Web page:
How assistive technology can help someone living with Erb’s palsy
As with many conditions, the everyday management of Erb’s palsy is increasingly aided by assistive technology. There is a wide range of technological aids that can now assist, and these aids are not limited to bespoke software. In this article, we look at how assistive technology can help in the setting of Erb’s palsy, and give some examples of the available technology.
As learning (like much else) moves ever more online, the importance of adapted computer equipment has increased. Fortunately, there are a range of computer-related options which may be of assistance, both educationally and in the workplace.
Many people with Erb’s palsy find working at a keyboard to be somewhat uncomfortable. There are several products that could assist with this, including ergonomic or one-handed keyboards, depending upon what is most comfortable for the individual. Additionally, there is now a range of speech recognition software which can be useful, particularly with drafting longer documents.
As ever, when choosing specialist equipment, it is always a good idea to ensure that you receive expert input, and if possible to “try before you buy”. It is also a good idea to ensure that the buyer has the opportunity to have some training once the equipment has been purchased, so that they can ensure they get the best out of it. If you are currently bringing a claim, it is important to explore these issues with a suitable expert, so that the costs associated with both the equipment and training can be appropriately factored into the claim.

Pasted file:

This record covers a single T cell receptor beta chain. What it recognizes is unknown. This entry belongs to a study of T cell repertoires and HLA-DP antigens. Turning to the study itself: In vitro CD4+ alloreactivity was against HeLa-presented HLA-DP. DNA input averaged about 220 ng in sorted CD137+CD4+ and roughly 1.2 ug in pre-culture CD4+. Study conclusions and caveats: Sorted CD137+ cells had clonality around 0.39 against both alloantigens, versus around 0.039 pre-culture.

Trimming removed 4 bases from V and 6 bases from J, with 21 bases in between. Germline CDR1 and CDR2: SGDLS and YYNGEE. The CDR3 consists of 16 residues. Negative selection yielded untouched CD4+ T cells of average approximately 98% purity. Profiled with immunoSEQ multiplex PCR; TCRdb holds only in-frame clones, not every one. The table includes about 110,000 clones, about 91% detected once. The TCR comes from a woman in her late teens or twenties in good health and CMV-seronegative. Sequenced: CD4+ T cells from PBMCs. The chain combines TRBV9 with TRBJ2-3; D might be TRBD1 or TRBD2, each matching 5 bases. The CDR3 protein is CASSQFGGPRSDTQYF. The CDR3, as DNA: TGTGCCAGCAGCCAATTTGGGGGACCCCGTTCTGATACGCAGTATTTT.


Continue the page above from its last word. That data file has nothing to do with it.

In addition to computer equipment, adaptations to the home can also prove invaluable to people living with Erb’s palsy.
Digital locks on the front door of the house can make life much easier, particularly when carrying items (e.g. shopping). If using both hands is difficult, then other solutions could be considered, such as systems that facilitate opening windows and possibly drawing blinds. This could be particularly helpful where windows are located behind a sink (as is often the case in kitchens and bathrooms).
Again, if you are bringing a case, it is important to discuss these issues fully with your instructed solicitors, in order to ensure that all potential problem areas are identified. This is likely to help your legal team and your instructed assistive technology experts.
If you are bringing a claim for Erb’s palsy, then it is often extremely helpful to consider the issue of assistive technology carefully. Careful provision of specialist equipment can prove invaluable both educationally and in the workplace.
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